Customer Experience

So, you’re an online business now? How to survive and thrive in a digital world

Brands around the world have found themselves having to ramp up their digital efforts seemingly overnight. Here’s how brands can ready themselves for long-term success online...

The sudden emergence and threat of COVID-19 has fundamentally changed the way we live. Social distancing, self-isolation, shelter-in-place are all phrases that we have come to know intimately - and they clearly capture our new and uncomfortable reality.

Workplaces have mandated work from home policies, universities have shifted fully to online learning, restaurants have been forced to only offer online ordering and delivery, and automakers have shut down plants, with some now producing ventilators. We’re seeing a rapid, historical, and primarily forced organizational transformation that puts many in a precarious and challenging situation.

Digital commerce, content, account management, self-service and customer experience will all be tested against consumer expectations. If brands weren't focused on digital before, they are doubling down today in hopes of minimizing business disruption during this turbulent time. It's simply the new reality which has been approaching for decades, but it arrived a lot faster than many expected, in a highly condensed period of time.

The brands that thrive in this new reality will be those who have invested in digital transformation and more importantly, understand digital experience management. If your business requires physical interaction, the challenges are palpable. Discretionary brands such as luxury retail, brick and mortar retail, restaurants, travel, and other people-centric businesses are experiencing massive fallout. At the expense of people-centric businesses are those that can satisfy consumer needs through digital channels. Industries such as online grocery, digital-first retailers, financial services including retail banking, technology and healthcare have the opportunity to improve customer loyalty in these difficult times.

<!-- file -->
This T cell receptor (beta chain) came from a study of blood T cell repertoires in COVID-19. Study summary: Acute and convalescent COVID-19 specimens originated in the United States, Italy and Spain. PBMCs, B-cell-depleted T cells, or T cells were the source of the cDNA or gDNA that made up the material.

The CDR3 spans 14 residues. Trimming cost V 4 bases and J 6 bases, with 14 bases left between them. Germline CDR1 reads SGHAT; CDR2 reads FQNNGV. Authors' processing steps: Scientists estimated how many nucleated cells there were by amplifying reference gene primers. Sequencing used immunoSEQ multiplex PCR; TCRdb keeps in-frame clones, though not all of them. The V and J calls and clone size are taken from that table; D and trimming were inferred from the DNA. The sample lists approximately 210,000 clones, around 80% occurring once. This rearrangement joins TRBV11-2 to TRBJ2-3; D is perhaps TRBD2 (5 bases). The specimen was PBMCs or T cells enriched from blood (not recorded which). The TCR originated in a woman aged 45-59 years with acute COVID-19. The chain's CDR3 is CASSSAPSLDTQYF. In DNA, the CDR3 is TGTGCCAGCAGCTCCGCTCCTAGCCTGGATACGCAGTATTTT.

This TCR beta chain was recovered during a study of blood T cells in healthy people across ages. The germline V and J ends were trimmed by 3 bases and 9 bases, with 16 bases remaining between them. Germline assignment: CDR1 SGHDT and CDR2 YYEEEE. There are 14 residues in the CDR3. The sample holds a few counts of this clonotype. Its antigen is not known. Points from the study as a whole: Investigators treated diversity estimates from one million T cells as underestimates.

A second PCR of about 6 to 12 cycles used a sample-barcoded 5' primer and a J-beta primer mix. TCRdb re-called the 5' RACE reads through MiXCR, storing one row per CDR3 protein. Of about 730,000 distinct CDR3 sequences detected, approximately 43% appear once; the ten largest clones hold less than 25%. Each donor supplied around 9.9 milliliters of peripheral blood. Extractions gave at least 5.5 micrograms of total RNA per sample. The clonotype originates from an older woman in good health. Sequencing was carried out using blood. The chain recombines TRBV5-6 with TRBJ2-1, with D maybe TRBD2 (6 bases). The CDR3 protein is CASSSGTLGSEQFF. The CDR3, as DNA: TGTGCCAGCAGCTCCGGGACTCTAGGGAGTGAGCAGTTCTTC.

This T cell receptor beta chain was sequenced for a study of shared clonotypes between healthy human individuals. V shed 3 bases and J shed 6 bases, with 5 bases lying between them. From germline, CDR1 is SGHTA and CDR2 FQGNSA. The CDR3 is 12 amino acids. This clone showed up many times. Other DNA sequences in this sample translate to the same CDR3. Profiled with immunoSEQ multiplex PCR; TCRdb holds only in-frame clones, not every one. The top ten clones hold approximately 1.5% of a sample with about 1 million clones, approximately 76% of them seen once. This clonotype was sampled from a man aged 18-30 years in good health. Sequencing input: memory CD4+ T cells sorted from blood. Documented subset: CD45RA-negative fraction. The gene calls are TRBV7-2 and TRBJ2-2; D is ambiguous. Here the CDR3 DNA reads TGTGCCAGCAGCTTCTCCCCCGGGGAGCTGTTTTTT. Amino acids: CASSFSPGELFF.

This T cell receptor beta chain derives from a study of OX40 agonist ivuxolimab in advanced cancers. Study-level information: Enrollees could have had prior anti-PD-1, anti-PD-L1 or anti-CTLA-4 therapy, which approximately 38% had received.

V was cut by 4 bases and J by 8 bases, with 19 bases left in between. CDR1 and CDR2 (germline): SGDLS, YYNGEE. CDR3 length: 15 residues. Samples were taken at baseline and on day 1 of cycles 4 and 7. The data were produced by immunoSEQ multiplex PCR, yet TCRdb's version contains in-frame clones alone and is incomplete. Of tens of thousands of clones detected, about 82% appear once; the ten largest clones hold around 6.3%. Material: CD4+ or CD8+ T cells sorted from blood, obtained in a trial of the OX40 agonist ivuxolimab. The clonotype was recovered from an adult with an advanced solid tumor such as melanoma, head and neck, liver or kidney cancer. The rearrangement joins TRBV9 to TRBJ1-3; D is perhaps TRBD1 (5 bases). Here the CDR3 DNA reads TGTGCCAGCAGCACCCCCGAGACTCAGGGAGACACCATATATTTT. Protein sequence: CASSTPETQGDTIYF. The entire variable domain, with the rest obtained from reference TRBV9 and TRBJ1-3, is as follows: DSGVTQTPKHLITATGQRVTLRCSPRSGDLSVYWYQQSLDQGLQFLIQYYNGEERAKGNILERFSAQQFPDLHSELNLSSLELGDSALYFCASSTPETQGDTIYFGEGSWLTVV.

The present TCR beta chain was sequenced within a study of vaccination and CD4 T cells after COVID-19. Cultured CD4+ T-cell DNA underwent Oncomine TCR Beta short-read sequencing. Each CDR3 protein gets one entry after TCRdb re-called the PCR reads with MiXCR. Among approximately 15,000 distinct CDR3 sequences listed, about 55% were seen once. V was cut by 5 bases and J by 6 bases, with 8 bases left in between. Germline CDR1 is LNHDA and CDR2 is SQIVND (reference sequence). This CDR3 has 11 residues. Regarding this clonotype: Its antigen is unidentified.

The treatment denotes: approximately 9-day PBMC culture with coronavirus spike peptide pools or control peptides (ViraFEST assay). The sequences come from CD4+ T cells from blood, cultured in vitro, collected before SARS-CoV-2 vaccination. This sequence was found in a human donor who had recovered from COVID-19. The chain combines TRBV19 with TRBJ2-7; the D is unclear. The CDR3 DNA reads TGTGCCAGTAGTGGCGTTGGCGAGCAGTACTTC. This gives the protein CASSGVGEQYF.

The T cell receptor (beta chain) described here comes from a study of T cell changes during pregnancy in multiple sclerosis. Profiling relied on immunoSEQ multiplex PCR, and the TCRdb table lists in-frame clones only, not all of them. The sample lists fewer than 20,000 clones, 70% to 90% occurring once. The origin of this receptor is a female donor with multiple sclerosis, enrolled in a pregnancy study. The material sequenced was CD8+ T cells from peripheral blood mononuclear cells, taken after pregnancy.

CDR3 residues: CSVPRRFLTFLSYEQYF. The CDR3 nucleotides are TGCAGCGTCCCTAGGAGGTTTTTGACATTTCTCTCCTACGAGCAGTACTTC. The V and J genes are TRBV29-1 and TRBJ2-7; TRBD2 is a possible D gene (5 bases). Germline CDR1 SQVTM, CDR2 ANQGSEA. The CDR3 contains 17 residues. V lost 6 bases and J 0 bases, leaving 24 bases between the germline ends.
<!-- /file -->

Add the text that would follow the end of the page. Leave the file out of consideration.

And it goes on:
“The value of digital channels, products and operations is immediately obvious to companies everywhere right now” says Sandy Shen, Senior Director Analyst, Gartner.

“This is a wake-up call for organizations that have placed too much focus on daily operational needs at the expense of investing in digital business and long-term resilience.

Businesses that can shift technology capacity and investments to digital platforms will mitigate the impact of the outbreak and keep their companies running smoothly now, and over the long term.”

As brands pivot and focus on the digital experience of their customers, our goal at Qualtrics is to provide guidance on how to best enable digital experience management and help to optimize the end-to-end digital journey. With this in mind, here are some thoughts on how to consider and craft a meaningful digital experience program.

Managing the digital experience

We encourage our customers to focus on three key digital outcomes that will foster a sustainable and differentiating experience:

  • Emotion — how did the interaction make the customer feel?
  • Effort — how easy or difficult was it for the customer to achieve their goal?
  • Success —was the customer able to achieve their goal?

These areas of focus have become increasingly important in the time of COVID-19 and should be considered with the following principles in mind:

1. Emotion